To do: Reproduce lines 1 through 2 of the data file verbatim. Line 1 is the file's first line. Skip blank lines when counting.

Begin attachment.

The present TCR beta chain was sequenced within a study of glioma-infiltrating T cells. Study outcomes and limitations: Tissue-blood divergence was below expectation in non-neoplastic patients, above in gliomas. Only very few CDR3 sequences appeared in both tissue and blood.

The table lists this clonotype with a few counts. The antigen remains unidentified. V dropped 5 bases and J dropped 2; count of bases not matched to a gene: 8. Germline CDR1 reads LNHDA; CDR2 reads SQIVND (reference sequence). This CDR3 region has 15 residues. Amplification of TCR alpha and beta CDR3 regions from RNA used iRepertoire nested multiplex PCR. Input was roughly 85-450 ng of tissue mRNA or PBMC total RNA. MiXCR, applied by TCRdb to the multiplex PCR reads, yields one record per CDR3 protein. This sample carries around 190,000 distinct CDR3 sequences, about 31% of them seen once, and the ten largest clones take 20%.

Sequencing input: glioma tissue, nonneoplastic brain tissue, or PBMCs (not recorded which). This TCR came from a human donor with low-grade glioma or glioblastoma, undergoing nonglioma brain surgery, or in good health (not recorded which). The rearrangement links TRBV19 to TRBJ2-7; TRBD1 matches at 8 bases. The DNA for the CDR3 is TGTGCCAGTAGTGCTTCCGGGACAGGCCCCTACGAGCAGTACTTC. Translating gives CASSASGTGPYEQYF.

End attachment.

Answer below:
The present TCR beta chain was sequenced within a study of glioma-infiltrating T cells. Study outcomes and limitations: Tissue-blood divergence was below expectation in non-neoplastic patients, above in gliomas. Only very few CDR3 sequences appeared in both tissue and blood.

The table lists this clonotype with a few counts. The antigen remains unidentified. V dropped 5 bases and J dropped 2; count of bases not matched to a gene: 8. Germline CDR1 reads LNHDA; CDR2 reads SQIVND (reference sequence). This CDR3 region has 15 residues. Amplification of TCR alpha and beta CDR3 regions from RNA used iRepertoire nested multiplex PCR. Input was roughly 85-450 ng of tissue mRNA or PBMC total RNA. MiXCR, applied by TCRdb to the multiplex PCR reads, yields one record per CDR3 protein. This sample carries around 190,000 distinct CDR3 sequences, about 31% of them seen once, and the ten largest clones take 20%.